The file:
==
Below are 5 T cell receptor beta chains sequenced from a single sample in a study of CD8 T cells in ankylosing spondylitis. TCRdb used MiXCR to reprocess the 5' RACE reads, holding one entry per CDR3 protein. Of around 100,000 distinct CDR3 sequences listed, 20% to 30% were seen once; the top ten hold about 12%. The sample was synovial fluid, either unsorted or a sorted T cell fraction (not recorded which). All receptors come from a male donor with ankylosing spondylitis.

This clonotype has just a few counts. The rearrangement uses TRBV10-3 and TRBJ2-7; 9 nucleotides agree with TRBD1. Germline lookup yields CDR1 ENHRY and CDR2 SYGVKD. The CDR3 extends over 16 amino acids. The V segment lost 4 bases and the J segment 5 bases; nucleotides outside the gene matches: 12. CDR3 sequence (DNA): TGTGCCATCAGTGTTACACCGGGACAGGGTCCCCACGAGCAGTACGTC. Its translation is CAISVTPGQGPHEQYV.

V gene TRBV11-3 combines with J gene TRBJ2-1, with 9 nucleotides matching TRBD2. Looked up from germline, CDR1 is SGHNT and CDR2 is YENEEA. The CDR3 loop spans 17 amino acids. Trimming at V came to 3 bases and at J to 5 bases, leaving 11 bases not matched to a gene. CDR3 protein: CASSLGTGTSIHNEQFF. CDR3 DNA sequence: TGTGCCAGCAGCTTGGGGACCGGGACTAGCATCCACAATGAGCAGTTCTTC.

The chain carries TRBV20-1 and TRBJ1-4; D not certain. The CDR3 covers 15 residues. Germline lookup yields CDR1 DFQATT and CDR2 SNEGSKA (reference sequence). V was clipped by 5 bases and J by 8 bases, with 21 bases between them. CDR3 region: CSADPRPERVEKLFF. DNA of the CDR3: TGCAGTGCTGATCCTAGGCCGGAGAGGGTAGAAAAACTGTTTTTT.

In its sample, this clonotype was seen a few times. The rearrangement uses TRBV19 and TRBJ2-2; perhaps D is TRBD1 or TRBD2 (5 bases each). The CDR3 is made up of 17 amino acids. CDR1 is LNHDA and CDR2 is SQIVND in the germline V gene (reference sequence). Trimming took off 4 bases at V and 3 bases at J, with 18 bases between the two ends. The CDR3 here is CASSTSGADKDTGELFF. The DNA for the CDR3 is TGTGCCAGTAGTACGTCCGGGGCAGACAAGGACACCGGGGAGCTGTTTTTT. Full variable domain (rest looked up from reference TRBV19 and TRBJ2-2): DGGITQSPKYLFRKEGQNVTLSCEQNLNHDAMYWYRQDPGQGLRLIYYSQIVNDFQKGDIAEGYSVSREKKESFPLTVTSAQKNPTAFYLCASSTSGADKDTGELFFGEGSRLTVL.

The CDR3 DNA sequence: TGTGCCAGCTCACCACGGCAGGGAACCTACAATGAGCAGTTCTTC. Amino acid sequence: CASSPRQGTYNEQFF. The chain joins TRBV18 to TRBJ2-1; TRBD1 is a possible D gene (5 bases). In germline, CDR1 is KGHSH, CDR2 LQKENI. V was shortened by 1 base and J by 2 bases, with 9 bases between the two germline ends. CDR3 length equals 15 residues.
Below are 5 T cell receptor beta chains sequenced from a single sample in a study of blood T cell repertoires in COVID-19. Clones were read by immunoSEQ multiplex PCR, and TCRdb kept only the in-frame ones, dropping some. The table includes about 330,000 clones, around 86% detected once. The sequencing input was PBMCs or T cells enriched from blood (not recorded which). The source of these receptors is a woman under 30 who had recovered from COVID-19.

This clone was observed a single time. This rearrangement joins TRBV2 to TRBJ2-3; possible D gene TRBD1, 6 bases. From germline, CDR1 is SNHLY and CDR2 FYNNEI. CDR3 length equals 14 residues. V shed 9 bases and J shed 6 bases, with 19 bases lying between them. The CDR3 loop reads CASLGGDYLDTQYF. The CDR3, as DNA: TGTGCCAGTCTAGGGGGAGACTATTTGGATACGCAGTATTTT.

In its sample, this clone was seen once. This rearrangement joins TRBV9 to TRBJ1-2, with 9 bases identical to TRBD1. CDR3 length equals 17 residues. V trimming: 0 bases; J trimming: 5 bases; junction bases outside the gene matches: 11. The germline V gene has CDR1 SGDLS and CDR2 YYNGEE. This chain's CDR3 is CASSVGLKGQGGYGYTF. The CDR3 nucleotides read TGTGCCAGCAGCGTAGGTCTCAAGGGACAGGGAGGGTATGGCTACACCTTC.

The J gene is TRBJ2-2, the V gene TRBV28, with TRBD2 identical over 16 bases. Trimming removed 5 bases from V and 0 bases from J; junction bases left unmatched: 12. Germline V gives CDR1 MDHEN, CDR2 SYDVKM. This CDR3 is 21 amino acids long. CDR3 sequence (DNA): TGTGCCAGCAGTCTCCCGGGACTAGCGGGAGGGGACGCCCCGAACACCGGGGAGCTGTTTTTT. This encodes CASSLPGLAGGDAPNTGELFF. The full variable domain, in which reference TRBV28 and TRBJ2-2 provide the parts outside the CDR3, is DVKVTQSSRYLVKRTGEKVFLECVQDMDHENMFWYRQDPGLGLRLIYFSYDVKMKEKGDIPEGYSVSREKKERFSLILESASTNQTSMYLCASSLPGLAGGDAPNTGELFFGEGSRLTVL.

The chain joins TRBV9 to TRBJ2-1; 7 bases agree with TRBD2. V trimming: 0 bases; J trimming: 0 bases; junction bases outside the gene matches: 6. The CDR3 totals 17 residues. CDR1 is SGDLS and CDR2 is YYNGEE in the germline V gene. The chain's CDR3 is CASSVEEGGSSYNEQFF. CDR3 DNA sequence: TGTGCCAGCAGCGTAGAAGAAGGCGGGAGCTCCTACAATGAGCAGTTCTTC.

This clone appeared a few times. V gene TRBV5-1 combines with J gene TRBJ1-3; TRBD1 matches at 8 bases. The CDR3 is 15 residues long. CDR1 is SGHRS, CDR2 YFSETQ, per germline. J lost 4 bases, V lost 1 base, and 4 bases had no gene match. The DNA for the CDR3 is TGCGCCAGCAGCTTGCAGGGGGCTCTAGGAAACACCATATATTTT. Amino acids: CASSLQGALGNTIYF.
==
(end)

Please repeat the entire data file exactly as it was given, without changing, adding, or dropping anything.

Below are 5 T cell receptor beta chains sequenced from a single sample in a study of CD8 T cells in ankylosing spondylitis. TCRdb used MiXCR to reprocess the 5' RACE reads, holding one entry per CDR3 protein. Of around 100,000 distinct CDR3 sequences listed, 20% to 30% were seen once; the top ten hold about 12%. The sample was synovial fluid, either unsorted or a sorted T cell fraction (not recorded which). All receptors come from a male donor with ankylosing spondylitis.

This clonotype has just a few counts. The rearrangement uses TRBV10-3 and TRBJ2-7; 9 nucleotides agree with TRBD1. Germline lookup yields CDR1 ENHRY and CDR2 SYGVKD. The CDR3 extends over 16 amino acids. The V segment lost 4 bases and the J segment 5 bases; nucleotides outside the gene matches: 12. CDR3 sequence (DNA): TGTGCCATCAGTGTTACACCGGGACAGGGTCCCCACGAGCAGTACGTC. Its translation is CAISVTPGQGPHEQYV.

V gene TRBV11-3 combines with J gene TRBJ2-1, with 9 nucleotides matching TRBD2. Looked up from germline, CDR1 is SGHNT and CDR2 is YENEEA. The CDR3 loop spans 17 amino acids. Trimming at V came to 3 bases and at J to 5 bases, leaving 11 bases not matched to a gene. CDR3 protein: CASSLGTGTSIHNEQFF. CDR3 DNA sequence: TGTGCCAGCAGCTTGGGGACCGGGACTAGCATCCACAATGAGCAGTTCTTC.

The chain carries TRBV20-1 and TRBJ1-4; D not certain. The CDR3 covers 15 residues. Germline lookup yields CDR1 DFQATT and CDR2 SNEGSKA (reference sequence). V was clipped by 5 bases and J by 8 bases, with 21 bases between them. CDR3 region: CSADPRPERVEKLFF. DNA of the CDR3: TGCAGTGCTGATCCTAGGCCGGAGAGGGTAGAAAAACTGTTTTTT.

In its sample, this clonotype was seen a few times. The rearrangement uses TRBV19 and TRBJ2-2; perhaps D is TRBD1 or TRBD2 (5 bases each). The CDR3 is made up of 17 amino acids. CDR1 is LNHDA and CDR2 is SQIVND in the germline V gene (reference sequence). Trimming took off 4 bases at V and 3 bases at J, with 18 bases between the two ends. The CDR3 here is CASSTSGADKDTGELFF. The DNA for the CDR3 is TGTGCCAGTAGTACGTCCGGGGCAGACAAGGACACCGGGGAGCTGTTTTTT. Full variable domain (rest looked up from reference TRBV19 and TRBJ2-2): DGGITQSPKYLFRKEGQNVTLSCEQNLNHDAMYWYRQDPGQGLRLIYYSQIVNDFQKGDIAEGYSVSREKKESFPLTVTSAQKNPTAFYLCASSTSGADKDTGELFFGEGSRLTVL.

The CDR3 DNA sequence: TGTGCCAGCTCACCACGGCAGGGAACCTACAATGAGCAGTTCTTC. Amino acid sequence: CASSPRQGTYNEQFF. The chain joins TRBV18 to TRBJ2-1; TRBD1 is a possible D gene (5 bases). In germline, CDR1 is KGHSH, CDR2 LQKENI. V was shortened by 1 base and J by 2 bases, with 9 bases between the two germline ends. CDR3 length equals 15 residues.
Below are 5 T cell receptor beta chains sequenced from a single sample in a study of blood T cell repertoires in COVID-19. Clones were read by immunoSEQ multiplex PCR, and TCRdb kept only the in-frame ones, dropping some. The table includes about 330,000 clones, around 86% detected once. The sequencing input was PBMCs or T cells enriched from blood (not recorded which). The source of these receptors is a woman under 30 who had recovered from COVID-19.

This clone was observed a single time. This rearrangement joins TRBV2 to TRBJ2-3; possible D gene TRBD1, 6 bases. From germline, CDR1 is SNHLY and CDR2 FYNNEI. CDR3 length equals 14 residues. V shed 9 bases and J shed 6 bases, with 19 bases lying between them. The CDR3 loop reads CASLGGDYLDTQYF. The CDR3, as DNA: TGTGCCAGTCTAGGGGGAGACTATTTGGATACGCAGTATTTT.

In its sample, this clone was seen once. This rearrangement joins TRBV9 to TRBJ1-2, with 9 bases identical to TRBD1. CDR3 length equals 17 residues. V trimming: 0 bases; J trimming: 5 bases; junction bases outside the gene matches: 11. The germline V gene has CDR1 SGDLS and CDR2 YYNGEE. This chain's CDR3 is CASSVGLKGQGGYGYTF. The CDR3 nucleotides read TGTGCCAGCAGCGTAGGTCTCAAGGGACAGGGAGGGTATGGCTACACCTTC.

The J gene is TRBJ2-2, the V gene TRBV28, with TRBD2 identical over 16 bases. Trimming removed 5 bases from V and 0 bases from J; junction bases left unmatched: 12. Germline V gives CDR1 MDHEN, CDR2 SYDVKM. This CDR3 is 21 amino acids long. CDR3 sequence (DNA): TGTGCCAGCAGTCTCCCGGGACTAGCGGGAGGGGACGCCCCGAACACCGGGGAGCTGTTTTTT. This encodes CASSLPGLAGGDAPNTGELFF. The full variable domain, in which reference TRBV28 and TRBJ2-2 provide the parts outside the CDR3, is DVKVTQSSRYLVKRTGEKVFLECVQDMDHENMFWYRQDPGLGLRLIYFSYDVKMKEKGDIPEGYSVSREKKERFSLILESASTNQTSMYLCASSLPGLAGGDAPNTGELFFGEGSRLTVL.

The chain joins TRBV9 to TRBJ2-1; 7 bases agree with TRBD2. V trimming: 0 bases; J trimming: 0 bases; junction bases outside the gene matches: 6. The CDR3 totals 17 residues. CDR1 is SGDLS and CDR2 is YYNGEE in the germline V gene. The chain's CDR3 is CASSVEEGGSSYNEQFF. CDR3 DNA sequence: TGTGCCAGCAGCGTAGAAGAAGGCGGGAGCTCCTACAATGAGCAGTTCTTC.

This clone appeared a few times. V gene TRBV5-1 combines with J gene TRBJ1-3; TRBD1 matches at 8 bases. The CDR3 is 15 residues long. CDR1 is SGHRS, CDR2 YFSETQ, per germline. J lost 4 bases, V lost 1 base, and 4 bases had no gene match. The DNA for the CDR3 is TGCGCCAGCAGCTTGCAGGGGGCTCTAGGAAACACCATATATTTT. Amino acids: CASSLQGALGNTIYF.